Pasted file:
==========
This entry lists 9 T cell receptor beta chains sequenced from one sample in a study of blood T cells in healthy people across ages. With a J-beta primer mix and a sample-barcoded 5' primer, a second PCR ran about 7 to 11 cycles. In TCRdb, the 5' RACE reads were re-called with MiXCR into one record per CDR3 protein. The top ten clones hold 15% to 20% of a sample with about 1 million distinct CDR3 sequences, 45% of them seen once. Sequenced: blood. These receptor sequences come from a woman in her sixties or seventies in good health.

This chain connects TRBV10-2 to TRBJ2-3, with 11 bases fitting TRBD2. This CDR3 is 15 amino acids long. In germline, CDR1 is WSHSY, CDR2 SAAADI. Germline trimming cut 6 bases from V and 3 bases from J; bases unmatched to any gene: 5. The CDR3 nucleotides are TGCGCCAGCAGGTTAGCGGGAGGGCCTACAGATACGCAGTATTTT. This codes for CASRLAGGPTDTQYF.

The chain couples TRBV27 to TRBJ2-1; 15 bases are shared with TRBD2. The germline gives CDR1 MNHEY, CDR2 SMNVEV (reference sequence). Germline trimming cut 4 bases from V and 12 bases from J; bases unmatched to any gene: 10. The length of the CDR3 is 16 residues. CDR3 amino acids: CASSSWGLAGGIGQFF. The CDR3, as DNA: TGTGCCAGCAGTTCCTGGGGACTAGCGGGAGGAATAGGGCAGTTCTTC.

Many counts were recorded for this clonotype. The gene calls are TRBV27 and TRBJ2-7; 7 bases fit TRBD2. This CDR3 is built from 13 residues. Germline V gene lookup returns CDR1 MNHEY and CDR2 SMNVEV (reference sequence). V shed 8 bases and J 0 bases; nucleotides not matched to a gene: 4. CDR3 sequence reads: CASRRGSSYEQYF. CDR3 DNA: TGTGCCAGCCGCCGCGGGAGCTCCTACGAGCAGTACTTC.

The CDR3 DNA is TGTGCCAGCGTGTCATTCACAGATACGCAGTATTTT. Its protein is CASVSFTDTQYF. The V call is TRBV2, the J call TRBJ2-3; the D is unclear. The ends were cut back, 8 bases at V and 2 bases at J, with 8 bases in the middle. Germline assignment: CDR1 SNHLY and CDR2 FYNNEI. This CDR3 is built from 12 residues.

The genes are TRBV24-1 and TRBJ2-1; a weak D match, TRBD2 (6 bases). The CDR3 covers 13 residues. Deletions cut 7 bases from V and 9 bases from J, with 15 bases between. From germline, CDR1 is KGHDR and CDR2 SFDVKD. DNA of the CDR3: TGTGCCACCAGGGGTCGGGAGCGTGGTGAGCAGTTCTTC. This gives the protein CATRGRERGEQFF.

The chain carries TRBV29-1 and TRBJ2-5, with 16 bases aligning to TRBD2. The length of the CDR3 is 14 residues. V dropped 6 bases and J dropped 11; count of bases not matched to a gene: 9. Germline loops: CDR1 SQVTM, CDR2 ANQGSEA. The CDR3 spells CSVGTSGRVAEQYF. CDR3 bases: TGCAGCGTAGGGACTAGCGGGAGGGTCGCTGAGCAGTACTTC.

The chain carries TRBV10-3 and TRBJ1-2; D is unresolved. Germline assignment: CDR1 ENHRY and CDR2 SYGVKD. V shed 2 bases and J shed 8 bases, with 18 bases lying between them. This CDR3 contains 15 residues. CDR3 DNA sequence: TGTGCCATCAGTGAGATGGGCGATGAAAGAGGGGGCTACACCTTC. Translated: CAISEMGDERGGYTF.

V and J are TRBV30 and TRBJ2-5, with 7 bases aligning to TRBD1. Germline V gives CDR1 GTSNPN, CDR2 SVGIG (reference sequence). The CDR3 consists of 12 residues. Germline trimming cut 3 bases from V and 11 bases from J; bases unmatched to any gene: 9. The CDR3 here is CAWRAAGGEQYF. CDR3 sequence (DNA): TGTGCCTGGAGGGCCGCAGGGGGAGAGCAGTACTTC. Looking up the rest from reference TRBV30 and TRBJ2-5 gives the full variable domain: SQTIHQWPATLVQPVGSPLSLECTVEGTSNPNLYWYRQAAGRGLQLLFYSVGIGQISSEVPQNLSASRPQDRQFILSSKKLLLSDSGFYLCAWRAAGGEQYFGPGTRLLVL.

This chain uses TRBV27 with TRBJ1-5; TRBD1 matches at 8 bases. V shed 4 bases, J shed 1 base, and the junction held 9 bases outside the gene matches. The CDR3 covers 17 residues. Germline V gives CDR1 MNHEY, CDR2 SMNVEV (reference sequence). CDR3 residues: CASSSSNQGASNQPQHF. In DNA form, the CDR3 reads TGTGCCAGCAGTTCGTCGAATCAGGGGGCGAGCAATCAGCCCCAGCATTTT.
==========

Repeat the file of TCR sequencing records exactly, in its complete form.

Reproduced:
This entry lists 9 T cell receptor beta chains sequenced from one sample in a study of blood T cells in healthy people across ages. With a J-beta primer mix and a sample-barcoded 5' primer, a second PCR ran about 7 to 11 cycles. In TCRdb, the 5' RACE reads were re-called with MiXCR into one record per CDR3 protein. The top ten clones hold 15% to 20% of a sample with about 1 million distinct CDR3 sequences, 45% of them seen once. Sequenced: blood. These receptor sequences come from a woman in her sixties or seventies in good health.

This chain connects TRBV10-2 to TRBJ2-3, with 11 bases fitting TRBD2. This CDR3 is 15 amino acids long. In germline, CDR1 is WSHSY, CDR2 SAAADI. Germline trimming cut 6 bases from V and 3 bases from J; bases unmatched to any gene: 5. The CDR3 nucleotides are TGCGCCAGCAGGTTAGCGGGAGGGCCTACAGATACGCAGTATTTT. This codes for CASRLAGGPTDTQYF.

The chain couples TRBV27 to TRBJ2-1; 15 bases are shared with TRBD2. The germline gives CDR1 MNHEY, CDR2 SMNVEV (reference sequence). Germline trimming cut 4 bases from V and 12 bases from J; bases unmatched to any gene: 10. The length of the CDR3 is 16 residues. CDR3 amino acids: CASSSWGLAGGIGQFF. The CDR3, as DNA: TGTGCCAGCAGTTCCTGGGGACTAGCGGGAGGAATAGGGCAGTTCTTC.

Many counts were recorded for this clonotype. The gene calls are TRBV27 and TRBJ2-7; 7 bases fit TRBD2. This CDR3 is built from 13 residues. Germline V gene lookup returns CDR1 MNHEY and CDR2 SMNVEV (reference sequence). V shed 8 bases and J 0 bases; nucleotides not matched to a gene: 4. CDR3 sequence reads: CASRRGSSYEQYF. CDR3 DNA: TGTGCCAGCCGCCGCGGGAGCTCCTACGAGCAGTACTTC.

The CDR3 DNA is TGTGCCAGCGTGTCATTCACAGATACGCAGTATTTT. Its protein is CASVSFTDTQYF. The V call is TRBV2, the J call TRBJ2-3; the D is unclear. The ends were cut back, 8 bases at V and 2 bases at J, with 8 bases in the middle. Germline assignment: CDR1 SNHLY and CDR2 FYNNEI. This CDR3 is built from 12 residues.

The genes are TRBV24-1 and TRBJ2-1; a weak D match, TRBD2 (6 bases). The CDR3 covers 13 residues. Deletions cut 7 bases from V and 9 bases from J, with 15 bases between. From germline, CDR1 is KGHDR and CDR2 SFDVKD. DNA of the CDR3: TGTGCCACCAGGGGTCGGGAGCGTGGTGAGCAGTTCTTC. This gives the protein CATRGRERGEQFF.

The chain carries TRBV29-1 and TRBJ2-5, with 16 bases aligning to TRBD2. The length of the CDR3 is 14 residues. V dropped 6 bases and J dropped 11; count of bases not matched to a gene: 9. Germline loops: CDR1 SQVTM, CDR2 ANQGSEA. The CDR3 spells CSVGTSGRVAEQYF. CDR3 bases: TGCAGCGTAGGGACTAGCGGGAGGGTCGCTGAGCAGTACTTC.

The chain carries TRBV10-3 and TRBJ1-2; D is unresolved. Germline assignment: CDR1 ENHRY and CDR2 SYGVKD. V shed 2 bases and J shed 8 bases, with 18 bases lying between them. This CDR3 contains 15 residues. CDR3 DNA sequence: TGTGCCATCAGTGAGATGGGCGATGAAAGAGGGGGCTACACCTTC. Translated: CAISEMGDERGGYTF.

V and J are TRBV30 and TRBJ2-5, with 7 bases aligning to TRBD1. Germline V gives CDR1 GTSNPN, CDR2 SVGIG (reference sequence). The CDR3 consists of 12 residues. Germline trimming cut 3 bases from V and 11 bases from J; bases unmatched to any gene: 9. The CDR3 here is CAWRAAGGEQYF. CDR3 sequence (DNA): TGTGCCTGGAGGGCCGCAGGGGGAGAGCAGTACTTC. Looking up the rest from reference TRBV30 and TRBJ2-5 gives the full variable domain: SQTIHQWPATLVQPVGSPLSLECTVEGTSNPNLYWYRQAAGRGLQLLFYSVGIGQISSEVPQNLSASRPQDRQFILSSKKLLLSDSGFYLCAWRAAGGEQYFGPGTRLLVL.

This chain uses TRBV27 with TRBJ1-5; TRBD1 matches at 8 bases. V shed 4 bases, J shed 1 base, and the junction held 9 bases outside the gene matches. The CDR3 covers 17 residues. Germline V gives CDR1 MNHEY, CDR2 SMNVEV (reference sequence). CDR3 residues: CASSSSNQGASNQPQHF. In DNA form, the CDR3 reads TGTGCCAGCAGTTCGTCGAATCAGGGGGCGAGCAATCAGCCCCAGCATTTT.